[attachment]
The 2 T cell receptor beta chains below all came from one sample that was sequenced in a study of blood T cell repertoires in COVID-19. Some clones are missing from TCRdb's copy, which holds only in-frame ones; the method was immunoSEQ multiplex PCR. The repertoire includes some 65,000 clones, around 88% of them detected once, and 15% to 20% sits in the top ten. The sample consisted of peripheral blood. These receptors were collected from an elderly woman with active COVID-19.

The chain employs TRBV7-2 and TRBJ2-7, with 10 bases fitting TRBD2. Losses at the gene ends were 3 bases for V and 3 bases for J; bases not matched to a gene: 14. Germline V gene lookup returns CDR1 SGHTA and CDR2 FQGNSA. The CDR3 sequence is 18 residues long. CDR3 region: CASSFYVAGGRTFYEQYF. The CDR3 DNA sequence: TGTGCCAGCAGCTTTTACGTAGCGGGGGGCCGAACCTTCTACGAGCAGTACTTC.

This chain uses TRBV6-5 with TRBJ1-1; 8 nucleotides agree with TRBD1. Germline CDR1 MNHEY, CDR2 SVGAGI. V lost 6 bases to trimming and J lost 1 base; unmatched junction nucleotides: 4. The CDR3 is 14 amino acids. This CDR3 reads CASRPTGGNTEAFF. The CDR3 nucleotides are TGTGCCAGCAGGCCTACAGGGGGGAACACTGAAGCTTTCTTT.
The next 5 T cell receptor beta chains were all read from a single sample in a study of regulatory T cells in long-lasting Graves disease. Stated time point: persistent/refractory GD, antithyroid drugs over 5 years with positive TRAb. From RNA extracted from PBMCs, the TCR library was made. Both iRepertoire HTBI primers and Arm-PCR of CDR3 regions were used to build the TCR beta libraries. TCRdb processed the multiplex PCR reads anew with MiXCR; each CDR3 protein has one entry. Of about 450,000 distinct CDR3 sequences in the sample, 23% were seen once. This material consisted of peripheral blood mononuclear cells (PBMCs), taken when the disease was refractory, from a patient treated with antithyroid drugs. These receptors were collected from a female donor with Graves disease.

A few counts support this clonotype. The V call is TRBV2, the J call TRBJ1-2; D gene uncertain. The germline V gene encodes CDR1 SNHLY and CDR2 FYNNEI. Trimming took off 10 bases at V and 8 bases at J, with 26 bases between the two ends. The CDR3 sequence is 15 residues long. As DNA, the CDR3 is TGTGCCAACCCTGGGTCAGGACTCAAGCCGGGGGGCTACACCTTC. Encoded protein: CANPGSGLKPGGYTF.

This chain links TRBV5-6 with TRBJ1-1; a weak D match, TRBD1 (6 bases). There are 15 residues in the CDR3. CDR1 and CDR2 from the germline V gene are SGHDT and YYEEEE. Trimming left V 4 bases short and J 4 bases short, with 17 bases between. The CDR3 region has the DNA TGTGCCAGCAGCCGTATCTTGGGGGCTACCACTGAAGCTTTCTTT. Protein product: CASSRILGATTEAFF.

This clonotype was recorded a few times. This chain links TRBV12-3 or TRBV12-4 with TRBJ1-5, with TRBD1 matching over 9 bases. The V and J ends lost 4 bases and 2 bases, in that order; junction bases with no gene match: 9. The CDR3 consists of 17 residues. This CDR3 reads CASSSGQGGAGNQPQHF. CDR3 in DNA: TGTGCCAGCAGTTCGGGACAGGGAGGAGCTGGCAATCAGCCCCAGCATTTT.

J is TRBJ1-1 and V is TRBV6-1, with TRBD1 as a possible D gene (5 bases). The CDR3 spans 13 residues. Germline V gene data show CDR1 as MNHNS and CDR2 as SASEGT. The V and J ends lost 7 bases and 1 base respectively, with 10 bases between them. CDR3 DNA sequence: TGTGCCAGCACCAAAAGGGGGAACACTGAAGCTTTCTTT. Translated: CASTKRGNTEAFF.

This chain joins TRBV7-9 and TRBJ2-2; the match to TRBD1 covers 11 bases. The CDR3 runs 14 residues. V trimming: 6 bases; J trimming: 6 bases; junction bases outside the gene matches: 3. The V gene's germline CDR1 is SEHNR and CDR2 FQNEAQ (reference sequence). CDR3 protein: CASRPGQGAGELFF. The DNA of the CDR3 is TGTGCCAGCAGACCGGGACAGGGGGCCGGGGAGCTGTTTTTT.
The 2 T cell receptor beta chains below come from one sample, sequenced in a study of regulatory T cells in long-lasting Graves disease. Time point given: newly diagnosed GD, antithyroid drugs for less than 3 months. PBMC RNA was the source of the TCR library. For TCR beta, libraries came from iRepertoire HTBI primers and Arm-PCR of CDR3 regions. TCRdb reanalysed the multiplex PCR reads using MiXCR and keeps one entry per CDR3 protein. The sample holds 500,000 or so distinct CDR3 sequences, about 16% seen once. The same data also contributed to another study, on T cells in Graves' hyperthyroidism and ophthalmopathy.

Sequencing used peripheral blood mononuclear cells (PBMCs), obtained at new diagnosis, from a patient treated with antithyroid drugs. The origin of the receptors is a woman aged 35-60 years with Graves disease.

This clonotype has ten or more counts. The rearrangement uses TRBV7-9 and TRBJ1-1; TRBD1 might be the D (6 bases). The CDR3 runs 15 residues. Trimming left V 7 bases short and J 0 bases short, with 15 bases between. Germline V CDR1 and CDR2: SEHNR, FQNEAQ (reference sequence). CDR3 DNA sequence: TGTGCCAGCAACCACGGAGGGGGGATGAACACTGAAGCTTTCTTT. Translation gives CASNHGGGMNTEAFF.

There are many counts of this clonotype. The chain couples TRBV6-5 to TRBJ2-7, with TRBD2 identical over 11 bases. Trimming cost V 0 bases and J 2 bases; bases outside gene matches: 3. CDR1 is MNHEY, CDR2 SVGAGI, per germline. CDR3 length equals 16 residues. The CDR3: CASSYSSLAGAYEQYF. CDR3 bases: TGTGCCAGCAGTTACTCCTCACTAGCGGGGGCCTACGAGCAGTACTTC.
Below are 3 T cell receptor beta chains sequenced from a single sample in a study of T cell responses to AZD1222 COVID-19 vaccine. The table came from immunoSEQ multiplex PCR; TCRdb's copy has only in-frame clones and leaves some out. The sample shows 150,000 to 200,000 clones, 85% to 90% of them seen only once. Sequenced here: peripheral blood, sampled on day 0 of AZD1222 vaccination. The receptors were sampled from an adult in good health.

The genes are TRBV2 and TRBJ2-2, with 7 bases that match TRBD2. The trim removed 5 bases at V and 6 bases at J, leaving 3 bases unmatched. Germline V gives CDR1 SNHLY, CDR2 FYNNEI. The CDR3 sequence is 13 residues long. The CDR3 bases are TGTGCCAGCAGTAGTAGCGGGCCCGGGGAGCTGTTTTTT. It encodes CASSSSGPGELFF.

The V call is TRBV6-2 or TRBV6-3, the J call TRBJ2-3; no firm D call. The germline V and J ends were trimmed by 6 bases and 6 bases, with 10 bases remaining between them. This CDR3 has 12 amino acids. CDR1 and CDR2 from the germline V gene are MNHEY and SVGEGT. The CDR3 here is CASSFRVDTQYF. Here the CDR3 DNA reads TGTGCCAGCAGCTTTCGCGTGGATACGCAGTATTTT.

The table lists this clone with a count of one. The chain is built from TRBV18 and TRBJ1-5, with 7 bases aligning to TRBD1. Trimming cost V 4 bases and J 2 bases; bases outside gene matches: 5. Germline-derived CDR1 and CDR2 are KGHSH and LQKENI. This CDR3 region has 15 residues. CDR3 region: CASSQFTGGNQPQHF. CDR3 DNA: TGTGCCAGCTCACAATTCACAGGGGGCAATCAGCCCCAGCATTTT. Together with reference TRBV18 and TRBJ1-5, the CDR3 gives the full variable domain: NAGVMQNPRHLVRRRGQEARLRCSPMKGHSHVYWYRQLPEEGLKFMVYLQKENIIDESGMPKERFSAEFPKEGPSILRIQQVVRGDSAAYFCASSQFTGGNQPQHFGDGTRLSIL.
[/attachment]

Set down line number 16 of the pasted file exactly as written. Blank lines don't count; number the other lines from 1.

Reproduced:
The V call is TRBV6-2 or TRBV6-3, the J call TRBJ2-3; no firm D call. The germline V and J ends were trimmed by 6 bases and 6 bases, with 10 bases remaining between them. This CDR3 has 12 amino acids. CDR1 and CDR2 from the germline V gene are MNHEY and SVGEGT. The CDR3 here is CASSFRVDTQYF. Here the CDR3 DNA reads TGTGCCAGCAGCTTTCGCGTGGATACGCAGTATTTT.